I can confirm that the Ministry of Justice holds the information that you have asked for. However, because the cost of complying with your request would exceed the limit set by the Freedom of Information Act, on this occasion I'm afraid I will not be taking your request further. In this letter I explain why that is the case and I also provide you with some advice as to how you could refine your request so that we may be able to answer it.
The law allows us to decline to answer FOI requests when we estimate it would cost us more than Â£600 (equivalent to 3Â½ working daysâ€™ worth of work, calculated at Â£25 per hour) to identify, locate, extract, and then provide the information that has been asked for.
It may help if I explain that the Ministry of Justice Court Proceedings Database holds information on defendants proceeded against, found guilty and sentenced for criminal offences in England and Wales. This database holds information on offences provided by the statutes under which proceedings are brought but not all the specific circumstances of each case. This centrally held information does not allow us to separately identify breaches of suspended sentence orders.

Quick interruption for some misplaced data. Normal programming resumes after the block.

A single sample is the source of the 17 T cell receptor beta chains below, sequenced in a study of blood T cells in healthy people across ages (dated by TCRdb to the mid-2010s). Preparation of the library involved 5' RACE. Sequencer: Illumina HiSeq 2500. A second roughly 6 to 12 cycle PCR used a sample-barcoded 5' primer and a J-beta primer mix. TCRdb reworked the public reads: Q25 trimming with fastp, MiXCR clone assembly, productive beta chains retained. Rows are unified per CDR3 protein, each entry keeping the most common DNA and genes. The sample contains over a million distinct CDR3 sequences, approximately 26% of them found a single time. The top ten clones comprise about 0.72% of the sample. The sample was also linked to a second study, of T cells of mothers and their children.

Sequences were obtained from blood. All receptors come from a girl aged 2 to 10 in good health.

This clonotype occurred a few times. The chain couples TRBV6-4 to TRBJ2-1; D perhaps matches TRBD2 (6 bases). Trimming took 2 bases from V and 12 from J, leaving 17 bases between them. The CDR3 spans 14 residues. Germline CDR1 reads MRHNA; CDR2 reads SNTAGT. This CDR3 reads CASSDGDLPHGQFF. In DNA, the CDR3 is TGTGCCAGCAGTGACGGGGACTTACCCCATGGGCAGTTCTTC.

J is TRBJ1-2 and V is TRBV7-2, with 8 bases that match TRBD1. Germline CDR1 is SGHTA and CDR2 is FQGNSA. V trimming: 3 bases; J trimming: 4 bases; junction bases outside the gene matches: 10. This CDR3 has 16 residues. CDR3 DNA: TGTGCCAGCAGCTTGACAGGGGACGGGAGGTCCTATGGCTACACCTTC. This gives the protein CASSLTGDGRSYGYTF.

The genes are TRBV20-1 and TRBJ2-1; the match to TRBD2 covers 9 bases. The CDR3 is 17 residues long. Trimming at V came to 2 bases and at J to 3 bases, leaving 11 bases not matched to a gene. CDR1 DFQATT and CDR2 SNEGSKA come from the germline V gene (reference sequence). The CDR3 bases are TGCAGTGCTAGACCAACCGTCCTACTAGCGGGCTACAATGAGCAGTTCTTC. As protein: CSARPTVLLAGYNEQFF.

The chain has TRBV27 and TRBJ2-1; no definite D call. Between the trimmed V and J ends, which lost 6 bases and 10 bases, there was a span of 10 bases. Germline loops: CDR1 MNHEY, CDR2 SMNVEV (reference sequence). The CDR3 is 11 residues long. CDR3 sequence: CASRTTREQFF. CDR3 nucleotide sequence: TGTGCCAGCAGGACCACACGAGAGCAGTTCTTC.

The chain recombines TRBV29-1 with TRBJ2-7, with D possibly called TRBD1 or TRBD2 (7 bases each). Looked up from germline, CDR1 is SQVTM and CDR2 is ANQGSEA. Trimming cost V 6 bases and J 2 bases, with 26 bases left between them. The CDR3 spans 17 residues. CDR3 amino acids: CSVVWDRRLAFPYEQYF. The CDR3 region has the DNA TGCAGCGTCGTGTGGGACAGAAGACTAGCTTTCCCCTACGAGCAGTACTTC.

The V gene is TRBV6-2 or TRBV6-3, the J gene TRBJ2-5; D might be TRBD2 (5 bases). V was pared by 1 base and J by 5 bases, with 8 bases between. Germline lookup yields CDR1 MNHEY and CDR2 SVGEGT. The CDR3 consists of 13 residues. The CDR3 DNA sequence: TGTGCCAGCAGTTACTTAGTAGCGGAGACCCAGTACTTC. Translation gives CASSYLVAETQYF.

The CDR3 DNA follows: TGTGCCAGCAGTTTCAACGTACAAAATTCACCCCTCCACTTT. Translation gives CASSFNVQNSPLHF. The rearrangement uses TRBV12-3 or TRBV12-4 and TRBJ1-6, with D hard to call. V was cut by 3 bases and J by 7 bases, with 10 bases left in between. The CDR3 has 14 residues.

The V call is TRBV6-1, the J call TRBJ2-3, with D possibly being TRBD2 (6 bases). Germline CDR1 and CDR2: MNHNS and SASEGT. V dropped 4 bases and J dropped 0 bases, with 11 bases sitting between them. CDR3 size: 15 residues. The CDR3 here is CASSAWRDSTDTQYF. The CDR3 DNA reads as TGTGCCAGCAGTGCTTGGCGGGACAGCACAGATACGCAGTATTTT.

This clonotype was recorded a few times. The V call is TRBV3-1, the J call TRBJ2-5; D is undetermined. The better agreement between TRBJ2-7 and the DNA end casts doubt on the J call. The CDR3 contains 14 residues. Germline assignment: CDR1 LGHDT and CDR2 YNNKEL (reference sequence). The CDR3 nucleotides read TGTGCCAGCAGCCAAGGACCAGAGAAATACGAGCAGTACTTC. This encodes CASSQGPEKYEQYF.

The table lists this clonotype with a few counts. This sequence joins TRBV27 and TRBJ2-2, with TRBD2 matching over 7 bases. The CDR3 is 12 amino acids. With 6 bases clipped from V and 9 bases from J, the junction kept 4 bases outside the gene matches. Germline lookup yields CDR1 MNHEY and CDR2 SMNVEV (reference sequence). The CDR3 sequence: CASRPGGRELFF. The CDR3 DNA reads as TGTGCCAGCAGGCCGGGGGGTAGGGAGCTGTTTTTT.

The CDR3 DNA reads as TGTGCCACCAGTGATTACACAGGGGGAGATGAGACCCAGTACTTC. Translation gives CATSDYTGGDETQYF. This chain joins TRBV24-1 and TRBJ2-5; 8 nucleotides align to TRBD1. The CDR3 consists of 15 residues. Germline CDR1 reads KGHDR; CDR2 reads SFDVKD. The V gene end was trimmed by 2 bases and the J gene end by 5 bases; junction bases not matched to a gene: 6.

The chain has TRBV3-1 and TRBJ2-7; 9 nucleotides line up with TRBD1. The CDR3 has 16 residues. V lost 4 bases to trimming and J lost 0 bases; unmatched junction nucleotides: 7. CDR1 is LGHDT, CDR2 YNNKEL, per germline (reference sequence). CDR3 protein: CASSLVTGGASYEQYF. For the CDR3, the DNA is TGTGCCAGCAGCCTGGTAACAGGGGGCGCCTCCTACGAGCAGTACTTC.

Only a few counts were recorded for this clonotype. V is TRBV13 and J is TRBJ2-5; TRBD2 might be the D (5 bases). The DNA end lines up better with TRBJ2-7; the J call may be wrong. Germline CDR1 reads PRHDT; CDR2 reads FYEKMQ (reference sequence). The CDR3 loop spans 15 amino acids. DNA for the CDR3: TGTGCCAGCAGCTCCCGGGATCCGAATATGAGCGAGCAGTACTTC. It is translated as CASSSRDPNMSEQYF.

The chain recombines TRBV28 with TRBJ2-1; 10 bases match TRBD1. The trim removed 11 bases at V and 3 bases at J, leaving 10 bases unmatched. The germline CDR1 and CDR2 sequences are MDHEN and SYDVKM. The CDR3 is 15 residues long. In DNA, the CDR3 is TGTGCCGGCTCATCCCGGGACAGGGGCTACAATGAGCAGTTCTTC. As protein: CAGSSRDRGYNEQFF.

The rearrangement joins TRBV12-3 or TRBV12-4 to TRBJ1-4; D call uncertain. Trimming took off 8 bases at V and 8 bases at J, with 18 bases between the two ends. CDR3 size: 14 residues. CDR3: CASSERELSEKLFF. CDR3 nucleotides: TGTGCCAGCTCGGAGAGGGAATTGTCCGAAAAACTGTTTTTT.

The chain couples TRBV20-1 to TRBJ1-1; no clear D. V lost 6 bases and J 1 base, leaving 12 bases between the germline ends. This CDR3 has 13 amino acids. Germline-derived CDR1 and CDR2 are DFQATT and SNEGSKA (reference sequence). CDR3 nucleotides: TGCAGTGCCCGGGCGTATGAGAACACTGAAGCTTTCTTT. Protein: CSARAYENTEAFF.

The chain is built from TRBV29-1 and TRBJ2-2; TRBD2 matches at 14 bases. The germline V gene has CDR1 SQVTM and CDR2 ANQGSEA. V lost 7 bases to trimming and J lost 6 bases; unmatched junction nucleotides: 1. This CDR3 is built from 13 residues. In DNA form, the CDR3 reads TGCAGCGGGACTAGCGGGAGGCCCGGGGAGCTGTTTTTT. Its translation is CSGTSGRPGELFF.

This detailed information is not reported to Justice Statistics Analytical Services due to its size and complexity.
In this instance, to provide you with the information, we would be required to contact all Magistratesâ€™ courts in England and Wales and ask them to search individual case files where a suspended sentence order was given to ascertain how many orders were breached.
To collect and collate the information you require on the scale you have requested would exceed the â€˜appropriate limitâ€™ set out in Section 12(1) of the FOIA.